Getting to know … Dyke Nelson
Dyke Nelson, who began his professional career in San Francisco, came to Baton Rouge in 2004, selecting his new hometown after a search of several cities along the Gulf Coast. (Photo by Collin Richie)
Architect and developer Dyke Nelson has become a well-known name in Baton Rouge, particularly on the downtown scene, where he has been a key player in several historic rehabilitation projects. Increasingly, Nelson—both through his architecture firm, DNA Workshop, and through Weinstein Nelson Development—is also building a brand and reputation outside of Louisiana, where he is redeveloping aging buildings into mixed-use developments throughout the South and Midwest. They say-that chance favors a prepared mind. Nelson says he’s just been very fortunate in that he has found success doing what he enjoys. “Everything I do is just dumb luck,” he says. “I’ve been blessed.”
440 on Third: The former Capital One bank building was transformed into a mixed-use development with 65 apartments, office space and downtown’s first full-service supermarket in decades, Matherne’s.
Tessier Building: Located at 342 Lafayette St., the oldest commercial building in Baton Rouge—which dates back to at least the early 1800s—was renovated into a mix of office space and three apartments.
500 Laurel St.: The mid-century modern building designed by the late A. Hays Town was renovated and is now home to the headquarters of Business First Bank.
Electric Depot: The six-acre former Entergy site at 1509 Government St. is being redeveloped into a mixed-use project with multifamily, retail and entertainment space that, it is hoped, will be a catalyst for redevelopment along a blighted stretch of Government Street.
South 14th St. warehouse: A 30,000-square-foot warehouse in Downtown East, adjacent to Nelson’s DNA Workshop, that will be home to several office tenants, including creative firm ThreeSixtyEight.
Inman Mills: A 115-year-old former textile mill in Inman, South Carolina, that will be redeveloped for mixed use, including 159 apartments in is first phase.
The Landmark: An aging office building in Jackson, Mississippi, that is being redeveloped into a multifamily complex anchored by a downtown grocery store.
Journal-Courier and Painters & Decorators Building: A former newspaper building in Lafayette Indiana that is being redeveloped into a mixed-use project with 55 apartments and commercial space.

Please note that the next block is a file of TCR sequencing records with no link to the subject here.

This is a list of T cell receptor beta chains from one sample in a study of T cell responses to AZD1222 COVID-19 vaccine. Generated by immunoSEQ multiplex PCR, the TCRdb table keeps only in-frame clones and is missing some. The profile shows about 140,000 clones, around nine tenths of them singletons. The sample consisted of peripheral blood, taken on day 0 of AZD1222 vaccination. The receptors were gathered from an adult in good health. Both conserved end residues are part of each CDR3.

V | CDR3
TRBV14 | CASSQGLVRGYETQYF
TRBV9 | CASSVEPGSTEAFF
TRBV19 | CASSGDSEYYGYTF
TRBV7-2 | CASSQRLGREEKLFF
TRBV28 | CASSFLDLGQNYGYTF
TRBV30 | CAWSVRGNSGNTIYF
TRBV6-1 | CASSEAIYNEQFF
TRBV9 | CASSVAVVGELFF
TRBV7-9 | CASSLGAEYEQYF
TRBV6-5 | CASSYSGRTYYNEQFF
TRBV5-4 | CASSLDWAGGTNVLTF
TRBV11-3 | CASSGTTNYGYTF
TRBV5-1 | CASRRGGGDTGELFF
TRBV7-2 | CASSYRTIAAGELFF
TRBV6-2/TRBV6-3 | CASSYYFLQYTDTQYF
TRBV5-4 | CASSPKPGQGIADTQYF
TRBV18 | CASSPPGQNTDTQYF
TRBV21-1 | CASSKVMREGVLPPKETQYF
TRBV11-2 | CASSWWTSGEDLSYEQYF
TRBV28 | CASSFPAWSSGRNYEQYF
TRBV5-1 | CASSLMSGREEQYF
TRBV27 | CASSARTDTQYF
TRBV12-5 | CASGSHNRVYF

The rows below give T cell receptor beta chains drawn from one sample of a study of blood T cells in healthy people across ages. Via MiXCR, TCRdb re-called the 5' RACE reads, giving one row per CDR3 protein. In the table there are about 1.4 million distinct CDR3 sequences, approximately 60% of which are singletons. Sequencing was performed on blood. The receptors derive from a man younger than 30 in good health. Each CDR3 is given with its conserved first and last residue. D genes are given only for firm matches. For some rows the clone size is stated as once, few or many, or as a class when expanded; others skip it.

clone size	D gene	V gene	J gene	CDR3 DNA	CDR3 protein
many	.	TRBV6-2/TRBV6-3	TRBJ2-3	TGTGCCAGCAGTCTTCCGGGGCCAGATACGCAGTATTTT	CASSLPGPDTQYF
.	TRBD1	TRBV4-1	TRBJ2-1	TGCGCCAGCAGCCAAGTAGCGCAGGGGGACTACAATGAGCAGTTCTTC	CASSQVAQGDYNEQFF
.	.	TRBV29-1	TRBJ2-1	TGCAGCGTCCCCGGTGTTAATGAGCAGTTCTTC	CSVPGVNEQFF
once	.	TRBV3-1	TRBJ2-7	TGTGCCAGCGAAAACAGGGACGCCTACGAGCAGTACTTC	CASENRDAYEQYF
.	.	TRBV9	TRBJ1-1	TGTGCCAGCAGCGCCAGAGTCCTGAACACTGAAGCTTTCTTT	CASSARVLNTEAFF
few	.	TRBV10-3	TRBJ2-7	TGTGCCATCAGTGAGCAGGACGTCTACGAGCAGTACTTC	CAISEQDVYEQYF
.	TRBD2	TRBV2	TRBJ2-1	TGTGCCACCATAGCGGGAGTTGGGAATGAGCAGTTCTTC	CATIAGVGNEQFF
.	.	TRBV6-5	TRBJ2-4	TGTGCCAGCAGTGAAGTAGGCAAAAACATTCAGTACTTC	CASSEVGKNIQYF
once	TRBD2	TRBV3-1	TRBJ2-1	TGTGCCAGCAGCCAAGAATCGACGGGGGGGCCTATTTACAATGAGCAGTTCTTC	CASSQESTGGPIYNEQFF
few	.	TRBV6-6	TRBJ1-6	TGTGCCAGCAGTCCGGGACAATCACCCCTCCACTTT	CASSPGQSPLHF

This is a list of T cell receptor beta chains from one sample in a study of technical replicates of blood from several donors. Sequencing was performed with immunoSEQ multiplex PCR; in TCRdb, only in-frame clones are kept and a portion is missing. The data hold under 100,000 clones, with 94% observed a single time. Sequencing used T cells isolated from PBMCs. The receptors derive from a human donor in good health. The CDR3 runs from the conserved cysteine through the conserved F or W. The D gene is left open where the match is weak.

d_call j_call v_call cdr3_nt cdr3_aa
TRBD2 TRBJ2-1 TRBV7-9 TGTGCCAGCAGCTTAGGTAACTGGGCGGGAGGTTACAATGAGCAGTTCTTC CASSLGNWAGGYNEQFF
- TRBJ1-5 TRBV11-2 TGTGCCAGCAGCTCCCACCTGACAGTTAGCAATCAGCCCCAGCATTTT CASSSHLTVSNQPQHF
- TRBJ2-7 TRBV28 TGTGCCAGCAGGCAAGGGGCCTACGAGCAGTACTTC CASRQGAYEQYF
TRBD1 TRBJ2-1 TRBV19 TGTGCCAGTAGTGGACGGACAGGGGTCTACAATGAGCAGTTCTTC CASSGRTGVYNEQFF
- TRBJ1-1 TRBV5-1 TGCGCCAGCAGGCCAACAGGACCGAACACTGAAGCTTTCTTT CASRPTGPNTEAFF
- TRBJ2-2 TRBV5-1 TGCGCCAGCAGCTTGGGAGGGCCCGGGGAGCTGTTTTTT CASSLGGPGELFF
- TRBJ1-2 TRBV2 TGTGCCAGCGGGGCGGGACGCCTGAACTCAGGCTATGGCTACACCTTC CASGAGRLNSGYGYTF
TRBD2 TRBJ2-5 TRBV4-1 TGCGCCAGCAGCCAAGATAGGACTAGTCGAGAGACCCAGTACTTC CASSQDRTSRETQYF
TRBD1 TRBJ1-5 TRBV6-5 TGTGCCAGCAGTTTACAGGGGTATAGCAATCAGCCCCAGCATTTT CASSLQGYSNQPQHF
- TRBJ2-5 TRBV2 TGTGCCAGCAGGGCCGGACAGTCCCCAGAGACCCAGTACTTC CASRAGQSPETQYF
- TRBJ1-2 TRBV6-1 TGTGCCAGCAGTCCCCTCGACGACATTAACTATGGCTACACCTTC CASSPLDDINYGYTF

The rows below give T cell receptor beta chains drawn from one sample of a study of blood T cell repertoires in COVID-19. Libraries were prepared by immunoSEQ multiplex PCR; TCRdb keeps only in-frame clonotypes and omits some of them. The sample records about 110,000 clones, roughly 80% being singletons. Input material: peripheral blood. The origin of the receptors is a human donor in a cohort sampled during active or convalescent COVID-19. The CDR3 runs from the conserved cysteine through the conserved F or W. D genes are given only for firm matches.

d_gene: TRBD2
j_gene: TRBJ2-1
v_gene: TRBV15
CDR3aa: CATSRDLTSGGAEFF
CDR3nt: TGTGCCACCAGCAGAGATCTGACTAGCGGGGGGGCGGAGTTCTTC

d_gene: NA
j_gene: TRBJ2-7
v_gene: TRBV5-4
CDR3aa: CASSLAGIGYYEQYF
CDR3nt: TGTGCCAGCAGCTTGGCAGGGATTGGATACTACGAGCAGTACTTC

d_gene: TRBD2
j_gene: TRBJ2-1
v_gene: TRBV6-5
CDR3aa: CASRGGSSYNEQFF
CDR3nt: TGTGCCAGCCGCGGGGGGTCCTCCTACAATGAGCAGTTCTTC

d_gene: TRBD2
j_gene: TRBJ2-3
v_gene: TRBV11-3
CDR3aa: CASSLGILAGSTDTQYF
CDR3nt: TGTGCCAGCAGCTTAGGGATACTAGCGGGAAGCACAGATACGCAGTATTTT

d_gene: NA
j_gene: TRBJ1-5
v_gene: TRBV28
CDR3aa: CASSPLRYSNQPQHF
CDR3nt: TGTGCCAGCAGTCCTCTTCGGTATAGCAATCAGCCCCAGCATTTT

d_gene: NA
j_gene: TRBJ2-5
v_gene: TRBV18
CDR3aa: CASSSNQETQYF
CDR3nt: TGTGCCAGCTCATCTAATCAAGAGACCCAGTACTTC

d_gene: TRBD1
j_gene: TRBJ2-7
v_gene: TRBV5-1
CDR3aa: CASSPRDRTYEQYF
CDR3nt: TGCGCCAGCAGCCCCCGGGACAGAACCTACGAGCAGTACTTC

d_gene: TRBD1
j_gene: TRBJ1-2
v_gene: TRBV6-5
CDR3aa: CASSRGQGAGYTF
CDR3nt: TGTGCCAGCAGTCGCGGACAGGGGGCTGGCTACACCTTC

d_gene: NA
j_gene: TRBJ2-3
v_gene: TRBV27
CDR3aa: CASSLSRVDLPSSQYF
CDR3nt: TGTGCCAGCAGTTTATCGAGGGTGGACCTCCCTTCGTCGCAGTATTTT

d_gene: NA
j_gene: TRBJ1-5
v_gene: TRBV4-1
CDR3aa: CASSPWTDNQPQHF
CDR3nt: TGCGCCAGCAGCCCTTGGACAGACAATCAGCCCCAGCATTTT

His vision for 2018…
“It will be a fairly stable year, and don’t see any major changes. I think it will be relatively flat. In general, though, I think everything is still real positive.”
His development philosophy…
“To buy value, find projects that are undervalued. You really make money on the buy side not the sell side, so we try to leverage our knowledge of seeing the value in something others don’t see and then being able to clean it up and put it into commerce. That is really our bailiwick. We try to leverage whatever incentives we can to put dollars back into the business. We intend to hold onto our projects for a long time—we’re not flipping anything—then, hopefully at some point it will have some value and in a few years, when our kids are going to college, we’ll have something to show for it. But for now, we’re trying to build a portfolio and find projects that make sense.”
3 things you need to know…
1. He came to Baton Rouge in 2004 to work with Chenevert Architects, after starting out his career in San Francisco. He’d interviewed with 15 firms along the Gulf Coast and chose Chenevert and Baton Rouge because he liked both. “I hit it off with Norman and I could see a lot of potential here. Unlike San Francisco, where you’re just a drop in the bucket, it seemed like Baton Rouge provided some great opportunities.”
2. He’s growing his business out of state, but not intentionally. “It’s all deal based, like when we find a good opportunity. We do like being geographically diversified, though because if the economy gets bad in one place it doesn’t affect our other properties.”
3. He considers himself an architect first, a developer second. “I do development as a side thing to satisfy my ADD. I enjoy problem solving so solving the financial problems of development is rewarding. I’ve been blessed.”
1. He’s from Montgomery, Alabama, and went to Auburn University, where he met his wife, Rebecca Kinney, a New Orleans native.
2. He prefers doing triathlons to a single cardio sport like running because it keeps him from getting bored. “That ties into my ADD.”